Polar mesospheric clouds are also known as noctilucent or "night-shining" clouds as they are usually seen at twilight. These clouds form at high latitudes and high altitudes (76 - 85 kilometers) near the boundary of the mesosphere and thermosphere.

    Functional layers

    Two layers, the ionosphere and ozonosphere are identified when using function as the criterion for subdivision. The ionosphere is not really a layer of the atmosphere, but an electrified field of ions and free electrons. The ionosphere absorbs cosmic rays, gamma rays, X-rays, and shorter wavelengths of ultraviolet radiation. The spectacular display of auroral lights is generally found in this region.

    The ozonosphere, also called the "ozone layer", is the concentrated layer of ozone found in the stratosphere. Ozone (O3) absorbs ultraviolet light between 0.1 - 0.3ตm. The ozone layer absorbs 97 - 99% of the Sun's ultraviolet light that can be harmful to life on earth. Though relatively constant through millions of years, seasonal fluctuations of ozone especially over the Arctic and Antarctic are common. The ozone layer is thinner at the equator and thicker at the poles. Ozone concentrations are highest in the spring and generally lowest during the autumn.

    Video: Reveal Earth's Atmosphere (Courtesy National Geographic)

    Assess your basic understanding of the preceding material by "Looking Back at Atmospheric Structure" or skip and continue reading.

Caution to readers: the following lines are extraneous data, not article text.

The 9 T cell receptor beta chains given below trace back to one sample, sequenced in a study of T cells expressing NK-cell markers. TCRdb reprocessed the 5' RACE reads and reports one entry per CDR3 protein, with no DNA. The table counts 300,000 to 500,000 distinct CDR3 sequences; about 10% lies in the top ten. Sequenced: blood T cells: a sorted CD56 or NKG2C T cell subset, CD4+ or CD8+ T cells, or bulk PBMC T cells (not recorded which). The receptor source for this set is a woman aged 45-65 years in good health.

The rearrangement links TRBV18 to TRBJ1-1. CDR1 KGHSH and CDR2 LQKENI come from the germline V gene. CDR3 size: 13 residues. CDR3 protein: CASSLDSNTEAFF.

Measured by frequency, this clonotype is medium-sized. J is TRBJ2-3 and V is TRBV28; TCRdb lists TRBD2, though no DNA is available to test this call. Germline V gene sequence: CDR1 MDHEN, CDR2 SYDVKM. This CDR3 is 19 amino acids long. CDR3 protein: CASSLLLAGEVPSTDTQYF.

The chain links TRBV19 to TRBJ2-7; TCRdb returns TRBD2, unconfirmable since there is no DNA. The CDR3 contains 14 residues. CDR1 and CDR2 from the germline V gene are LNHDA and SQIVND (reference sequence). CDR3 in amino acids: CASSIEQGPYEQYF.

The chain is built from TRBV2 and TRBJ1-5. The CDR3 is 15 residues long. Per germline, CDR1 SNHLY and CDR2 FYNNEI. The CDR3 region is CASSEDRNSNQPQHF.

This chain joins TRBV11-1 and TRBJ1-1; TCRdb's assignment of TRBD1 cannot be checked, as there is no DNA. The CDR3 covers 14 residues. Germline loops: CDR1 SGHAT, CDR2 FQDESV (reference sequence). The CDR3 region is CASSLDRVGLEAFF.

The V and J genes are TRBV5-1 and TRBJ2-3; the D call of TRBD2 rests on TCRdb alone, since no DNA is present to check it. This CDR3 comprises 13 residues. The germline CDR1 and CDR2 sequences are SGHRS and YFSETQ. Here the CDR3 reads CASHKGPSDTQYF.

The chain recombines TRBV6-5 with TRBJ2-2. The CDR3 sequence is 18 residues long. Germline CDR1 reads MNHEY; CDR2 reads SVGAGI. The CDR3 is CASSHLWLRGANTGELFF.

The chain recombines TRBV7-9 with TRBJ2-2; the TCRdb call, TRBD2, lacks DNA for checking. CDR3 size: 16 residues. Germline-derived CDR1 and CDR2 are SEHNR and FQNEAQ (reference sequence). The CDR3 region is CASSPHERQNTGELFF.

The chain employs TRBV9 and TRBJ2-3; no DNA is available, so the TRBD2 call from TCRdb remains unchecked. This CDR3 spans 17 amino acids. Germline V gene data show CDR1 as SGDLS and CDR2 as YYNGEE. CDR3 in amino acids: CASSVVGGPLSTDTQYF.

Looking Back at Atmospheric Structure \(\PageIndex{1}\)

    Explain what normally happens to air temperature as one moves upward through the troposphere.

    Answer

    Temperature decreases.

    Define the normal and environmental lapse rate of temperature.

    Answer

    The normal lapse rate of temperature is the average decrease in temperature with an increase in elevation. The environmental lapse rate is the decrease in temperature with an increase in elevation at any given time.

    What happens to air temperature as one moves upward through the stratosphere?

    Answer

    Generally increases.

    Define "temperature inversion".

    Answer

    A temperature inversion is a situation in which air temperature increases with increasing elevation.

    Describe the "functional layers" of the atmosphere and explain what do they do?

    Answer

    The ionosphere absorbs cosmic rays, gamma rays, X-rays, and shorter wavelengths of ultraviolet radiation. The ozonosphere absorbs 97% of the Sun's ultraviolet light that can be harmful to life on earth.


    This page titled 3.2: Atmospheric Structure is shared under a CC BY-SA 4.0 license and was authored, remixed, and/or curated by Michael E. Ritter (The Physical Environment) via source content that was edited to the style and standards of the LibreTexts platform; a detailed edit history is available upon request.

    • Was this article helpful?